True Untrue

In this novella-length work-in-progress, a fiction, film-maker Paul Treeley makes a documentary featuring brothers from a men’s group, asking them each a question that drives the theme, both of the book and of the film.


From Chapter 4 – Tom

On the drive back to the clinic, I ask Tom, “What’s something that you held to be true in the past that you know now is untrue?”

“Well,” Tom says. “Yeah, let me think about that.” We’re queuing up from Excelsior Boulevard to the two lanes of the Highway 100 South on-ramp, where the rapid-fire traffic lights that only get activated at rush hour are running. I’ve noticed when traveling that not many other states have these, and I’ve since come to regard them as a quintessentially Minnesotan thing. Minnesotans cannot figure out how to merge sensibly—in fact, Minnesota drivers are overly courteous—so we regulate it with equanimous technology. That way, everyone rests assured that they haven’t been rude.

“I guess when I think in terms of learning… it’d have to be the fact of fear. I was telling my therapist about the snake incident, and that’s where I learned that anger is often a response to fear. A reaction to fear. That rings true to me. I don’t know if it always is, because I think there are plenty of times that anger is a direct response, and an appropriate response as well.”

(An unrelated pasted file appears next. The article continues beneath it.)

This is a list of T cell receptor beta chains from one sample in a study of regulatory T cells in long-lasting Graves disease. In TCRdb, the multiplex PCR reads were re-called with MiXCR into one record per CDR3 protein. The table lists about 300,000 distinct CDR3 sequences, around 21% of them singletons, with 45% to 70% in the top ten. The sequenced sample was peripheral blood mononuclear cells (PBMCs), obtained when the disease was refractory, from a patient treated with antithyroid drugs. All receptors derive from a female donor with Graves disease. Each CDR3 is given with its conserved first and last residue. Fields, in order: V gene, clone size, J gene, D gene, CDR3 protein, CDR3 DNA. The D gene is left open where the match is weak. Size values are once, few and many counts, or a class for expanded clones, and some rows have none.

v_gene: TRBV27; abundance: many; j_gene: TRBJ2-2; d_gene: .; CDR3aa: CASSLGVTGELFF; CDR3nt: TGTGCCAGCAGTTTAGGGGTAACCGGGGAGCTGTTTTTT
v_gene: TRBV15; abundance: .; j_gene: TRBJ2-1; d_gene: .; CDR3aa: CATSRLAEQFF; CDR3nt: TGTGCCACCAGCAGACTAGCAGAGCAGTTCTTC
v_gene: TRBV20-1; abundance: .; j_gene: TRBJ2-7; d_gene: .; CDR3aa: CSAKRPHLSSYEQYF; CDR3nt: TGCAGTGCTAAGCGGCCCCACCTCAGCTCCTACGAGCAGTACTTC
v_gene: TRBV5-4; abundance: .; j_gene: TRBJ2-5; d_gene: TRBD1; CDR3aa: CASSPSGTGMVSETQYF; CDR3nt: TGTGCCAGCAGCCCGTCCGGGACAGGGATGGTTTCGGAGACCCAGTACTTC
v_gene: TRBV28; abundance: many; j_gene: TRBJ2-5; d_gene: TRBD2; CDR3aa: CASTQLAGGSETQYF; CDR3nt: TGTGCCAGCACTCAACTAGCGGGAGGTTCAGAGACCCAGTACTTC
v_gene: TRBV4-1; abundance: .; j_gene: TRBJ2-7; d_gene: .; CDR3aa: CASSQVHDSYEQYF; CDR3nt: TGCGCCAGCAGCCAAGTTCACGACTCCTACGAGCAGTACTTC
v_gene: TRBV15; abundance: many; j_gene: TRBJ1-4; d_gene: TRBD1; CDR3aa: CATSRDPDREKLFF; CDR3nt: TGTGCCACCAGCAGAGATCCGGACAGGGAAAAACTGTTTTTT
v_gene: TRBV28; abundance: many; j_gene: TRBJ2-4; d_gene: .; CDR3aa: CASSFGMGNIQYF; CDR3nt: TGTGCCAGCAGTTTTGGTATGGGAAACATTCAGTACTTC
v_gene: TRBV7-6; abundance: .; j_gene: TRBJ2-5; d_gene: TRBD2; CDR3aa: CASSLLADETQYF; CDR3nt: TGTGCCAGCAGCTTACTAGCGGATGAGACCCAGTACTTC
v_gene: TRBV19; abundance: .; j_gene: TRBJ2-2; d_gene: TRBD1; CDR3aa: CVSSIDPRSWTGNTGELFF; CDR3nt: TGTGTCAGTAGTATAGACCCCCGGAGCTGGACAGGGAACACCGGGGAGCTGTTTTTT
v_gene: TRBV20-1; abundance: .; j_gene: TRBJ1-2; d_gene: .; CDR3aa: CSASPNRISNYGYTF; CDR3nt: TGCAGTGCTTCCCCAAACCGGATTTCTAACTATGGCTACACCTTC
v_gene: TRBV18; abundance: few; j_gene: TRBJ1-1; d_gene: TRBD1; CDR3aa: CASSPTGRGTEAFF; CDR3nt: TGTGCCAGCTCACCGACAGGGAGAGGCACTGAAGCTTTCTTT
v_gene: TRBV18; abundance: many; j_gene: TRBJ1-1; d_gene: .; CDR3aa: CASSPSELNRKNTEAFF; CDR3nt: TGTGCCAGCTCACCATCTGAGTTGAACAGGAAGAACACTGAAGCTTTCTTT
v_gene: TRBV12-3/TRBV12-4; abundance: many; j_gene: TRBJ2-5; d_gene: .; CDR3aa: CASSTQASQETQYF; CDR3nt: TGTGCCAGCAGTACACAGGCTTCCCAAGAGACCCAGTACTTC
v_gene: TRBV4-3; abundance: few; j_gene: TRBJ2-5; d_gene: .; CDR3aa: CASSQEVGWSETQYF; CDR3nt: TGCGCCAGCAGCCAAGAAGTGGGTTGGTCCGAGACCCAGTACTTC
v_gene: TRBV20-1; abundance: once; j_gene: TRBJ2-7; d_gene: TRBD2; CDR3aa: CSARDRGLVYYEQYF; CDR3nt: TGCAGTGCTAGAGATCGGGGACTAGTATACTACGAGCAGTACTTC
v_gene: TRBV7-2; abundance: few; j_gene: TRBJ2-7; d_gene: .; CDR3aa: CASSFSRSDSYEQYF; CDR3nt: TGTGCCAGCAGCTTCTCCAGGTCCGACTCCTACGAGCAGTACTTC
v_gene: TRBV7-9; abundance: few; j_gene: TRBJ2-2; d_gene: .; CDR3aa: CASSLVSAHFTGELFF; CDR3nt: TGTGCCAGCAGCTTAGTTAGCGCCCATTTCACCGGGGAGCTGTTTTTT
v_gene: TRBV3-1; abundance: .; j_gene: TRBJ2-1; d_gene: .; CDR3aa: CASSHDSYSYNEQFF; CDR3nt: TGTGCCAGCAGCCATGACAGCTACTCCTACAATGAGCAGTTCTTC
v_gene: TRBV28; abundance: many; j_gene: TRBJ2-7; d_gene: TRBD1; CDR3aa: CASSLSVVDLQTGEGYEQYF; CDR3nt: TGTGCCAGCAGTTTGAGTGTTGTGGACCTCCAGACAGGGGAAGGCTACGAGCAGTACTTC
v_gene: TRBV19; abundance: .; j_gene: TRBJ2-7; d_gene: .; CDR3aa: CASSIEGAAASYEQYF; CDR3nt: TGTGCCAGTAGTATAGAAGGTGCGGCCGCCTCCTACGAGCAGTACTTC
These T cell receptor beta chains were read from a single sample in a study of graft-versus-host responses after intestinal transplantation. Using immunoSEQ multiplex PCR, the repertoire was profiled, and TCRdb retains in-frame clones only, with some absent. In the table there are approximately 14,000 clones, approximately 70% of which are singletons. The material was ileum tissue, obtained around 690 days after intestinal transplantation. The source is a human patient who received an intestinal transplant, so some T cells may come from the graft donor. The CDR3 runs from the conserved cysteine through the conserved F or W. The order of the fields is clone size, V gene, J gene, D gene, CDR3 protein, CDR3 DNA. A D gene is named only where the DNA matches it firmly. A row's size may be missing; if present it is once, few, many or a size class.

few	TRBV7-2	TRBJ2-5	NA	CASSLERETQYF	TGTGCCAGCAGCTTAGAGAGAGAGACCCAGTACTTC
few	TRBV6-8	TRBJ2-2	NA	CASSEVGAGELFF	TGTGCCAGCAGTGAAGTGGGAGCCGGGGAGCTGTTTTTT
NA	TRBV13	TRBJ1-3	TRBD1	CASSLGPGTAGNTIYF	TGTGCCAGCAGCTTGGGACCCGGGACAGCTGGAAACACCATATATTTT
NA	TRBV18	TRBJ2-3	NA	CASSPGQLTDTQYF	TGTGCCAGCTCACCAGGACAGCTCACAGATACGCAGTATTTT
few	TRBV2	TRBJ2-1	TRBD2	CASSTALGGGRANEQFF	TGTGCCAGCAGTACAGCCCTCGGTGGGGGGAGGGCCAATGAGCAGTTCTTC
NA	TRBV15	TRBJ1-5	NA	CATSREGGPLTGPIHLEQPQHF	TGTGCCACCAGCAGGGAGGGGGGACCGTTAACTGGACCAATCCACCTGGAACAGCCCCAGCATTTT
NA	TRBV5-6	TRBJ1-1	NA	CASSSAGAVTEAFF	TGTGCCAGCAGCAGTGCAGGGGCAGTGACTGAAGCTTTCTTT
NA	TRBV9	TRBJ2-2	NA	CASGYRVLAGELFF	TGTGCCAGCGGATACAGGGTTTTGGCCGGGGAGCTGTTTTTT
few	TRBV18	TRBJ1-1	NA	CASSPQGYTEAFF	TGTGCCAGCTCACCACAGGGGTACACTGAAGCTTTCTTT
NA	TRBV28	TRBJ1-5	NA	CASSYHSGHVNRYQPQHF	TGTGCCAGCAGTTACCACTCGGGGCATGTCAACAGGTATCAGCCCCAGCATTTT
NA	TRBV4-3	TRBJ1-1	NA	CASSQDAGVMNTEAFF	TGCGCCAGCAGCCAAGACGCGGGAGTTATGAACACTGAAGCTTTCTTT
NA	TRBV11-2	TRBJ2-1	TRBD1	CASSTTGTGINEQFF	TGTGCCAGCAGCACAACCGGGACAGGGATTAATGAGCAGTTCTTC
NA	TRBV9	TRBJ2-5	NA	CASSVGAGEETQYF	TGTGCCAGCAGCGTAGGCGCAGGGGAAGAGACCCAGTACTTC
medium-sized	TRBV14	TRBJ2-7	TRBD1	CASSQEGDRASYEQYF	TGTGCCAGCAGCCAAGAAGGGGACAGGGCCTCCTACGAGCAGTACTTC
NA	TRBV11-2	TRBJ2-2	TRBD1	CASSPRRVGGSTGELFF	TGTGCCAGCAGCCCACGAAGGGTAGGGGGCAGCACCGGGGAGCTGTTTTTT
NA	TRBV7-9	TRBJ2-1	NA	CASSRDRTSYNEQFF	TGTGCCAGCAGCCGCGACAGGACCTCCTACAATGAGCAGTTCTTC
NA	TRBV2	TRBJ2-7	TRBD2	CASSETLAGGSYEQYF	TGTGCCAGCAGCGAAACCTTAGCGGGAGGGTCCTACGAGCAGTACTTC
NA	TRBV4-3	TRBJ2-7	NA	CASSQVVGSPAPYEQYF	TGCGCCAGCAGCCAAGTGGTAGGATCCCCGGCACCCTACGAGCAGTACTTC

The right light is firing greenyellowred, then the left is firing greenyellowred, super-fast to indicate one car per turn. Cars jump forward and get the green just as they brake. It’s herky-jerky, the freeway below is flooded with racing traffic, the noise of racing tires is in our ears, there’s a truck’s diesel rumbling beside us, and thumping bass from a vintage Monte Carlo ahead of us, the tail lights glare, but Tom is utterly calm; he shows no signs of agitation. He’s completely contemplative and speaking thoughtfully about snakes, while his body expertly tends the wheel, and his foot gases and brakes, gases and brakes.

“Can you give me an example?” I say. I find my own voice very sanguine, even lethargic. I want to be equated with Tom’s Zen. I want to enter his zone of assurance and control, which I imagine as one that a surgeon must enter when the patient is splayed out on the table, guts spilling, the heart-rate monitor pulsing.

“You punch me in the nose for no reason—I’m not afraid of you, because I’m bigger than you. I’m just pissed. What the hell’d you do that for? Right?”

“Right.”

It’s our turn. He guns it, saying more loudly as the Buick’s V8 growls, “I often grew angry with Debra when I was discovered. Which I had no right to be.” On a whim, I move the camera off his face and point it at his brown loafer on the gas pedal, the ankle of his dress pants, his black sock exposed. “But I was afraid of losing her. Afraid of being judged. Afraid of being afraid, even, if that makes sense.”

I shoot his face again as he twists round to check his blind spot, and with his left hand drops the turn signal indicator wand.

The blinker cycles exactly once. Tock Tock.

“Oh, it makes perfect sense,” I say.

The Skylark slipstreams into the lane perfectly, and we are to highway speed, with gaps between us and the car ahead and us and the car behind that I suspect could be measured to within an inch of each other.